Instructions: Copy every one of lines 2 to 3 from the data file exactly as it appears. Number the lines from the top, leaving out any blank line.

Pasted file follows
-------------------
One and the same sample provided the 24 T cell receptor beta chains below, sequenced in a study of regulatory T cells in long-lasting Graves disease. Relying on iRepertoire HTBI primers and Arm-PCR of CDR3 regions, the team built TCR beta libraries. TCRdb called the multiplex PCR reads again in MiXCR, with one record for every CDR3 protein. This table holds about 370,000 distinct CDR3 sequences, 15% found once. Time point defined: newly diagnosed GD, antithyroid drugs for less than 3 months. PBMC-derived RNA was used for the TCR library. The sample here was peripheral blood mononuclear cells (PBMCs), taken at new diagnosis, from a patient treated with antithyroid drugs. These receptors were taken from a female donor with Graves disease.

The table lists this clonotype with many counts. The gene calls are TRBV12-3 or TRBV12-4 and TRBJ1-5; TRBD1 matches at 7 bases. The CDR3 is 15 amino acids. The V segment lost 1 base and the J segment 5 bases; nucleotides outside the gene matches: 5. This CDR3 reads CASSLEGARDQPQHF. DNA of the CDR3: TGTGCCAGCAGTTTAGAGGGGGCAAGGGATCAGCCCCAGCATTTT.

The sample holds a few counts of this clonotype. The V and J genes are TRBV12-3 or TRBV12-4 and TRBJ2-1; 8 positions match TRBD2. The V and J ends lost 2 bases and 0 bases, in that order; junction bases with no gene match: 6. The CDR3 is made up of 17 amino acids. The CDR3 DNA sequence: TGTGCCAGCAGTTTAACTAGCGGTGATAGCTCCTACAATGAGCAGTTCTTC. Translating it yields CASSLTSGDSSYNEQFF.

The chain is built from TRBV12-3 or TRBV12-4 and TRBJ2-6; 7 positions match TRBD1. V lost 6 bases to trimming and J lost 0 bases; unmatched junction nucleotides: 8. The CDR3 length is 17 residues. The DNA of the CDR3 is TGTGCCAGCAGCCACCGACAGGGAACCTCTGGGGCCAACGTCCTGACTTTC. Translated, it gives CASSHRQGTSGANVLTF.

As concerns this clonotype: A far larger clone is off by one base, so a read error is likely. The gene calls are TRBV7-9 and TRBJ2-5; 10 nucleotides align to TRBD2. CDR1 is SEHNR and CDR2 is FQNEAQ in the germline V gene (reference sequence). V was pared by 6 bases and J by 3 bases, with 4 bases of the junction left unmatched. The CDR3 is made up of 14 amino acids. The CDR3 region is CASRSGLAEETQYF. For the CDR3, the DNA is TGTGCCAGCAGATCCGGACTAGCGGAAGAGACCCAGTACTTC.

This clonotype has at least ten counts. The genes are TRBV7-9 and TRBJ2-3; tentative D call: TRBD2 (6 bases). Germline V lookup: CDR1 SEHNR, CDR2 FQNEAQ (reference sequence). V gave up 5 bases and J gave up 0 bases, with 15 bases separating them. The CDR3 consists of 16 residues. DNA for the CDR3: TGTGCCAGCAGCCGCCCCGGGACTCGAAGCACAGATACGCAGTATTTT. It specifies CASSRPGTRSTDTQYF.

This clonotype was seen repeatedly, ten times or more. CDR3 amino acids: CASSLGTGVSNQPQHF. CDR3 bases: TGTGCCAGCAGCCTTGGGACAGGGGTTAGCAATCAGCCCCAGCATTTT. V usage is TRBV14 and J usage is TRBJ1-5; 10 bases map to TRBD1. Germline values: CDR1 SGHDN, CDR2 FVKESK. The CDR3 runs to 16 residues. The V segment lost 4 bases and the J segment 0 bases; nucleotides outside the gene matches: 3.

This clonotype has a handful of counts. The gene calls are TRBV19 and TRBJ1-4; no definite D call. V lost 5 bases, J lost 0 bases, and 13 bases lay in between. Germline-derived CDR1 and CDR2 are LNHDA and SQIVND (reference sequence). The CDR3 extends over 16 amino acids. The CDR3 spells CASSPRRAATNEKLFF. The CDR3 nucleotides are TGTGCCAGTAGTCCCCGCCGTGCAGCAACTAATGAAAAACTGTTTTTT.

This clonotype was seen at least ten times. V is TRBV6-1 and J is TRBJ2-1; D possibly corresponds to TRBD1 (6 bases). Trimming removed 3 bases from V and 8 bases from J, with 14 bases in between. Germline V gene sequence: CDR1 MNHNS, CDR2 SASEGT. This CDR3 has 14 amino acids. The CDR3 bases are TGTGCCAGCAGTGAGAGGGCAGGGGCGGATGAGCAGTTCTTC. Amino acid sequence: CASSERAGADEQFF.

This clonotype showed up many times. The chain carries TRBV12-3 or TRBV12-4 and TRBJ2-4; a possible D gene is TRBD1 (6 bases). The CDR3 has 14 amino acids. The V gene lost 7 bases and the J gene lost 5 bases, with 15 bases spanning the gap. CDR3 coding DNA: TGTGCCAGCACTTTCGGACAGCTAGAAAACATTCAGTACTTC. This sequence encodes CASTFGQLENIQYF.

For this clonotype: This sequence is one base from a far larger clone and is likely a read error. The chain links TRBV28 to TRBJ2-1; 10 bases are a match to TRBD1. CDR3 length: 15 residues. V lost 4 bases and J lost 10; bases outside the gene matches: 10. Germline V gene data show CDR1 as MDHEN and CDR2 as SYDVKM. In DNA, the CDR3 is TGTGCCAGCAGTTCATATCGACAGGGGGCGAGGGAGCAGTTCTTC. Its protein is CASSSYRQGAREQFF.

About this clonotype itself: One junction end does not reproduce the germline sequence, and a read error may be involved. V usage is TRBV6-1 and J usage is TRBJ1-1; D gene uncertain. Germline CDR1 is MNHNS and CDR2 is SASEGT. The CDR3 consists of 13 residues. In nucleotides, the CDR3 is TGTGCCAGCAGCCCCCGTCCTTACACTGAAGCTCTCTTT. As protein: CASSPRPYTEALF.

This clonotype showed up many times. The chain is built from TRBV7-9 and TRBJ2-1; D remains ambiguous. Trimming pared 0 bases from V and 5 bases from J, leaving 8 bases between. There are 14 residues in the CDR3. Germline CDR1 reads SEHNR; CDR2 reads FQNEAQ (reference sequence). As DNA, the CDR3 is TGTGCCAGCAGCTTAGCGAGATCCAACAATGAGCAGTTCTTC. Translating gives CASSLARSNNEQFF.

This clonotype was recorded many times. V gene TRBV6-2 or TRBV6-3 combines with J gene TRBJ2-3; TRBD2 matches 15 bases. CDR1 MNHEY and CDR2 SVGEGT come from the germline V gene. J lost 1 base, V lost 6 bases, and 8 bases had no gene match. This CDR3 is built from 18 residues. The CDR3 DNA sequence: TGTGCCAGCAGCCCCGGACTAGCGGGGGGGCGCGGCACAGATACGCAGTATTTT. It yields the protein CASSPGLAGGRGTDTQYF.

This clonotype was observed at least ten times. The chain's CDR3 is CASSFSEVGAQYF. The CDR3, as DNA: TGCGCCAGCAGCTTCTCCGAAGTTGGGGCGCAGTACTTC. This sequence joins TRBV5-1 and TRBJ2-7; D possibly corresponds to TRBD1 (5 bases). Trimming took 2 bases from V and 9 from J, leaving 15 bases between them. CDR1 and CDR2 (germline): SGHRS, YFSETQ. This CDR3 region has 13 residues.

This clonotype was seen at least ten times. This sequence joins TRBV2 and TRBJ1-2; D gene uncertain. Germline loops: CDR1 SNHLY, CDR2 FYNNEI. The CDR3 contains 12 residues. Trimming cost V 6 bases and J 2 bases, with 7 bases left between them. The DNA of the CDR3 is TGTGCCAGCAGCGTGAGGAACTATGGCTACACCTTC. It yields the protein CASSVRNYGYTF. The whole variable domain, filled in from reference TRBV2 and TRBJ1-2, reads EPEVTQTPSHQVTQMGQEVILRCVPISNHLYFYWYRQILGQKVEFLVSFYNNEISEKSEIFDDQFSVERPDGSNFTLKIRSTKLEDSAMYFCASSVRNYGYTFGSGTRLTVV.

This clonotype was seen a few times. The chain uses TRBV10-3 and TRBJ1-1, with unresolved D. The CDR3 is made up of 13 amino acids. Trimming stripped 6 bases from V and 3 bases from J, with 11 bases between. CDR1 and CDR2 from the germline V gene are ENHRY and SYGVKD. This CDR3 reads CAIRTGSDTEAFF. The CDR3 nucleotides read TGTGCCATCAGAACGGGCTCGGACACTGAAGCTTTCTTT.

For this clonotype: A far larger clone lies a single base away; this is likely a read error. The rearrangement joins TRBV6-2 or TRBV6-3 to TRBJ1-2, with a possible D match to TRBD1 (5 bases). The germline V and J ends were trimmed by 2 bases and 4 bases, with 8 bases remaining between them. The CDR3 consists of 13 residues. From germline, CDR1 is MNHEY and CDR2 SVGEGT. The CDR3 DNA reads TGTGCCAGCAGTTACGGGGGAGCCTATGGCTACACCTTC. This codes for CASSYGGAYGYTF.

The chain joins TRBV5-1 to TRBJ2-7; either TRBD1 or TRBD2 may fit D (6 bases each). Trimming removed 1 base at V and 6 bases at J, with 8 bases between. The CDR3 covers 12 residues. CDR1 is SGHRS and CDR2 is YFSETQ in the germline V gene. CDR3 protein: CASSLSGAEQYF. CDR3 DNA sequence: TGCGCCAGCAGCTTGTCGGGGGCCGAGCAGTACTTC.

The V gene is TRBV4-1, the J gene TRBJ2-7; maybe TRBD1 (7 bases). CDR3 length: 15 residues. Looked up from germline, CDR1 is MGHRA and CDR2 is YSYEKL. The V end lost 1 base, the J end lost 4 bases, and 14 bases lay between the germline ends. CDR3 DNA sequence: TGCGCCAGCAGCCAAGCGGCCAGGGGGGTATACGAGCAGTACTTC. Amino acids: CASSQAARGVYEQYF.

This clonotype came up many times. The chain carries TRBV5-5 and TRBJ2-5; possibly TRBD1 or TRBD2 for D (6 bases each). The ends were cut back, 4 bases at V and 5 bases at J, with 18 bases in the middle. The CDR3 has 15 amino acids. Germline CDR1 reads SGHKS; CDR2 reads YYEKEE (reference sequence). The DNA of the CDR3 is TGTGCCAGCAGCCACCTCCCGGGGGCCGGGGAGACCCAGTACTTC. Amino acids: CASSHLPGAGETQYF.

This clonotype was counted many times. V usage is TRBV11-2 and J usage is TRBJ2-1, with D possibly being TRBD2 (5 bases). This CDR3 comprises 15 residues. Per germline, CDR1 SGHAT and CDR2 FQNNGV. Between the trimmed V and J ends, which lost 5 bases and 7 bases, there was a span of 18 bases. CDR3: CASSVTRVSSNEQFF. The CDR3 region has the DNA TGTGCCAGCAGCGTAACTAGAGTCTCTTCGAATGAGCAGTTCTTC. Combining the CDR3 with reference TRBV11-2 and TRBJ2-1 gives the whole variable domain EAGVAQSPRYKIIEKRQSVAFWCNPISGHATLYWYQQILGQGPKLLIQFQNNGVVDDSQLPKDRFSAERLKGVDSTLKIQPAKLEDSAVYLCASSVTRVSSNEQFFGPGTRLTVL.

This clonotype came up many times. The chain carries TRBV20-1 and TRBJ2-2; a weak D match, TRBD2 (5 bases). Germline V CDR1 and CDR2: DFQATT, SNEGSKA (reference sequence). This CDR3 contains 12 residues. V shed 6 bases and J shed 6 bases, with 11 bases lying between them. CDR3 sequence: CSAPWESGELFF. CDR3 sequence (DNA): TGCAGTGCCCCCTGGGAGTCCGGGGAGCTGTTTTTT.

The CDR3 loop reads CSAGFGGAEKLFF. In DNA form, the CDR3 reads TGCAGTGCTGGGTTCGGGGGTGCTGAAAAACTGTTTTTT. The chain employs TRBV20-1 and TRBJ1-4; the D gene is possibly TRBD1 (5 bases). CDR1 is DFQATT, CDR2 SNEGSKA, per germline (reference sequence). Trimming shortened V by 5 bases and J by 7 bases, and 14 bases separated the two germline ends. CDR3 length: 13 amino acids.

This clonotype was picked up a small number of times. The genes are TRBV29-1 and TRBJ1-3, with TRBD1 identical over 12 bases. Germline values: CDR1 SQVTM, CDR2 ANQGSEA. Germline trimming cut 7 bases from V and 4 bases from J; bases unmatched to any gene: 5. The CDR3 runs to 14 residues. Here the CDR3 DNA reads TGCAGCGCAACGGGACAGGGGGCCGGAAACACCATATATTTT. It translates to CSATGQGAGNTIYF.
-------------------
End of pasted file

The table lists this clonotype with many counts. The gene calls are TRBV12-3 or TRBV12-4 and TRBJ1-5; TRBD1 matches at 7 bases. The CDR3 is 15 amino acids. The V segment lost 1 base and the J segment 5 bases; nucleotides outside the gene matches: 5. This CDR3 reads CASSLEGARDQPQHF. DNA of the CDR3: TGTGCCAGCAGTTTAGAGGGGGCAAGGGATCAGCCCCAGCATTTT.

The sample holds a few counts of this clonotype. The V and J genes are TRBV12-3 or TRBV12-4 and TRBJ2-1; 8 positions match TRBD2. The V and J ends lost 2 bases and 0 bases, in that order; junction bases with no gene match: 6. The CDR3 is made up of 17 amino acids. The CDR3 DNA sequence: TGTGCCAGCAGTTTAACTAGCGGTGATAGCTCCTACAATGAGCAGTTCTTC. Translating it yields CASSLTSGDSSYNEQFF.